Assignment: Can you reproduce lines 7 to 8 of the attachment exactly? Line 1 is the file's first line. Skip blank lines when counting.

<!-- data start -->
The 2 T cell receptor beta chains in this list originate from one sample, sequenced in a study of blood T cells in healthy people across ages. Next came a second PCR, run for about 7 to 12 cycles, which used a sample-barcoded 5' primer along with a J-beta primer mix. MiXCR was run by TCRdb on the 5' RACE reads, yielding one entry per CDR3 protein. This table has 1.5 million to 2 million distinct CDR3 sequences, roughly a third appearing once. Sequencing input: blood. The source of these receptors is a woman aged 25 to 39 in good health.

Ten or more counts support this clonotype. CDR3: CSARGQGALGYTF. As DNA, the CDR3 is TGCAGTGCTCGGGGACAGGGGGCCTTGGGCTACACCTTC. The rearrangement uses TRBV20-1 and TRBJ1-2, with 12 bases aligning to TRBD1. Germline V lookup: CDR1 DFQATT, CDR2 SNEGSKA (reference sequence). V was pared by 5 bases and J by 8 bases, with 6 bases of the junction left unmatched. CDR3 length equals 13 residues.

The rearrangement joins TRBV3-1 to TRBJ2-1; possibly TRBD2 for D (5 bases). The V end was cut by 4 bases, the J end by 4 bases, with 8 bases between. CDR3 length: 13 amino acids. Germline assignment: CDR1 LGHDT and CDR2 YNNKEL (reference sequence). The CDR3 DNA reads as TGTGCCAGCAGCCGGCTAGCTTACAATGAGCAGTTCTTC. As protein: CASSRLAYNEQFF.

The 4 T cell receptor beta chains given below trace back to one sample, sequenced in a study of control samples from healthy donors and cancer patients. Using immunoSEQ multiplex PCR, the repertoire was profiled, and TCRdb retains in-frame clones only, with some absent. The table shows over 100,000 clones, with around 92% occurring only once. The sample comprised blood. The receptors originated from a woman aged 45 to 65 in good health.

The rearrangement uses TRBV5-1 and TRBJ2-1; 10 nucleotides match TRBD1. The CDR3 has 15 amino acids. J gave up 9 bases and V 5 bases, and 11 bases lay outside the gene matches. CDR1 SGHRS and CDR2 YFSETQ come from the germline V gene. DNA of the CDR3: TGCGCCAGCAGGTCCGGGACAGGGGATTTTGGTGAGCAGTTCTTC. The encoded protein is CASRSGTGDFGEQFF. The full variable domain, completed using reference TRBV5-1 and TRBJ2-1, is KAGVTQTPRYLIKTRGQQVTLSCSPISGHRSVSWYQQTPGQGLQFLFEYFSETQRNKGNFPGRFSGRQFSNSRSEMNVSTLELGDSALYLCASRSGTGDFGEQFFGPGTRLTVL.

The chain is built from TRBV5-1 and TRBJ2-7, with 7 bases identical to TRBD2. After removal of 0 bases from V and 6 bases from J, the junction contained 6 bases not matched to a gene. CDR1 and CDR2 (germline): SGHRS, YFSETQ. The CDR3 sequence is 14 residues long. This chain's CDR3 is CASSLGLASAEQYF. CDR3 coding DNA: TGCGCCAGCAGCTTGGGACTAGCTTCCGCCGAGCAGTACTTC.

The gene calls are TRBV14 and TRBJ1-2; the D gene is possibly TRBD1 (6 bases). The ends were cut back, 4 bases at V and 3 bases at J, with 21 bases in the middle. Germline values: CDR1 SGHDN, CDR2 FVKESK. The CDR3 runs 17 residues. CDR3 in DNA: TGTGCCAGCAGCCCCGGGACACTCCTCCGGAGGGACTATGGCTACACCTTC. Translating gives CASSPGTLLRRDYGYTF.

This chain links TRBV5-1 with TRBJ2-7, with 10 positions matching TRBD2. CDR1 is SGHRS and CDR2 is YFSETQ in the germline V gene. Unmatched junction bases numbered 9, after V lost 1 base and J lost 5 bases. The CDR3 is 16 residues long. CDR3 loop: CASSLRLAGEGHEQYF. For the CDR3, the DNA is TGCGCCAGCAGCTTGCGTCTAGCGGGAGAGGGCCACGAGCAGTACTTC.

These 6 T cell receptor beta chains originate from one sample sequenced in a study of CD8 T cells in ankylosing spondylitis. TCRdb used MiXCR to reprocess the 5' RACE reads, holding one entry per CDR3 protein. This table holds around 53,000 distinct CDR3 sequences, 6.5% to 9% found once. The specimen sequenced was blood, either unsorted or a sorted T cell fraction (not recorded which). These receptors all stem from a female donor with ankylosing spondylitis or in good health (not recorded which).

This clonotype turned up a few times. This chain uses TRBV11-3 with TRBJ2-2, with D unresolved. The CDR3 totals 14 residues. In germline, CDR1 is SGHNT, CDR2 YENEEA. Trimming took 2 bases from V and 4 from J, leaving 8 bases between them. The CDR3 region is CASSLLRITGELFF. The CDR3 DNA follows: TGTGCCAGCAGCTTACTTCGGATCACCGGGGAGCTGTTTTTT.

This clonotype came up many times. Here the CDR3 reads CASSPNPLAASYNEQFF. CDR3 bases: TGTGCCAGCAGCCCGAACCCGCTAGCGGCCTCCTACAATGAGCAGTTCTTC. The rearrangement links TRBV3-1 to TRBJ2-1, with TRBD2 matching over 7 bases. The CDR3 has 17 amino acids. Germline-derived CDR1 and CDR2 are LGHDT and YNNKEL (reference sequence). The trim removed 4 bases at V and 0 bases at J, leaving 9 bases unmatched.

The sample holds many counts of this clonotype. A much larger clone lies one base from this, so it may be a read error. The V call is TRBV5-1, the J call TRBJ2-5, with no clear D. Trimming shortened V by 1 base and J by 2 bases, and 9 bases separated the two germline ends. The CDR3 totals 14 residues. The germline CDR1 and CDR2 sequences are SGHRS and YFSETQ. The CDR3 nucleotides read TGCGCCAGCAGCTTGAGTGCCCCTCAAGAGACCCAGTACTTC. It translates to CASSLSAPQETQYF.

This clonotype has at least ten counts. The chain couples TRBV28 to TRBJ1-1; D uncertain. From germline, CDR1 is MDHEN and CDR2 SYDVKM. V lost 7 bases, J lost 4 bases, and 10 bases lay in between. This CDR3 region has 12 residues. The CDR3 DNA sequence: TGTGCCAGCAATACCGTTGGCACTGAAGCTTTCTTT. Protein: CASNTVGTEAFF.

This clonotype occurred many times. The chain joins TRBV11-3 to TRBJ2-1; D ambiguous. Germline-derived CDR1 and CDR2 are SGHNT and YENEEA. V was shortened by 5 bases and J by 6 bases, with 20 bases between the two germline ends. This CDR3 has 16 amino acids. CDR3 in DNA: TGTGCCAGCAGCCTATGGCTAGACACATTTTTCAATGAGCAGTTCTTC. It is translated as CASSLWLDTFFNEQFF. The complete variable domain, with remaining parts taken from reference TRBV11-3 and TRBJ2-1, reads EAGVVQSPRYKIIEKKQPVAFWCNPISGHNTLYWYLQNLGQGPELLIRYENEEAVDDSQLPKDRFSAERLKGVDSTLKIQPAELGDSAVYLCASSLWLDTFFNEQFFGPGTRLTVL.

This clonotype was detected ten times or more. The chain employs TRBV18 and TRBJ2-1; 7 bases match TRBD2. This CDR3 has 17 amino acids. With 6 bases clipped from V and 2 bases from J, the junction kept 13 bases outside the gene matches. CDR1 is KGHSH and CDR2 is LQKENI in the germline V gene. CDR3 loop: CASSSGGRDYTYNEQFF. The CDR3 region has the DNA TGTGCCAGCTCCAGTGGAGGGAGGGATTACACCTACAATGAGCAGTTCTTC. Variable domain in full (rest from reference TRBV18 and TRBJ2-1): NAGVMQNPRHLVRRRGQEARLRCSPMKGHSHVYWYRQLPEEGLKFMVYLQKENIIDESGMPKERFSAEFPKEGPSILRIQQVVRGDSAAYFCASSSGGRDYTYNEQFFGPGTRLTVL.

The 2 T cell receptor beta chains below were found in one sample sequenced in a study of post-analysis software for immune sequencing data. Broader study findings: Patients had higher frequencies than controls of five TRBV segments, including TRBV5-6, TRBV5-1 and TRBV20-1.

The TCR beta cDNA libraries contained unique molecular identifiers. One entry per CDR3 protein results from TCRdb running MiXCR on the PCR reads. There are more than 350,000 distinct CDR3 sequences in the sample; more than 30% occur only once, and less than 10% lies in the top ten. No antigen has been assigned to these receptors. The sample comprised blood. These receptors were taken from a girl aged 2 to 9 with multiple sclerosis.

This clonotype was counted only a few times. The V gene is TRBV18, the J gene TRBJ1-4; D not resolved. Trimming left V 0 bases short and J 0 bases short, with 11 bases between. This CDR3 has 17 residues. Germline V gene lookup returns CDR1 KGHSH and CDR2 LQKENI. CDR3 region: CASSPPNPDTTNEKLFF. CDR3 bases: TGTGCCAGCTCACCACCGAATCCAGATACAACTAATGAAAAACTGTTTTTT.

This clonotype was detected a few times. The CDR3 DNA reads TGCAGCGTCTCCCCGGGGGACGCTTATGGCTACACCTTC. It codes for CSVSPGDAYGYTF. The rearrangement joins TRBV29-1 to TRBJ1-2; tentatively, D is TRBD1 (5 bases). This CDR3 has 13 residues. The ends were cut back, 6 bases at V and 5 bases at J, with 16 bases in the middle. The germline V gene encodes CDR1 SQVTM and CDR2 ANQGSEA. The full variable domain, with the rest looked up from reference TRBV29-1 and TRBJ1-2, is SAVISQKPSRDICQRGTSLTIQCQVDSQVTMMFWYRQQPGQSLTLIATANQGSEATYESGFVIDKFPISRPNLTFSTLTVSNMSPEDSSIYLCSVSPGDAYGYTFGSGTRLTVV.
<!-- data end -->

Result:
The gene calls are TRBV14 and TRBJ1-2; the D gene is possibly TRBD1 (6 bases). The ends were cut back, 4 bases at V and 3 bases at J, with 21 bases in the middle. Germline values: CDR1 SGHDN, CDR2 FVKESK. The CDR3 runs 17 residues. CDR3 in DNA: TGTGCCAGCAGCCCCGGGACACTCCTCCGGAGGGACTATGGCTACACCTTC. Translating gives CASSPGTLLRRDYGYTF.

This chain links TRBV5-1 with TRBJ2-7, with 10 positions matching TRBD2. CDR1 is SGHRS and CDR2 is YFSETQ in the germline V gene. Unmatched junction bases numbered 9, after V lost 1 base and J lost 5 bases. The CDR3 is 16 residues long. CDR3 loop: CASSLRLAGEGHEQYF. For the CDR3, the DNA is TGCGCCAGCAGCTTGCGTCTAGCGGGAGAGGGCCACGAGCAGTACTTC.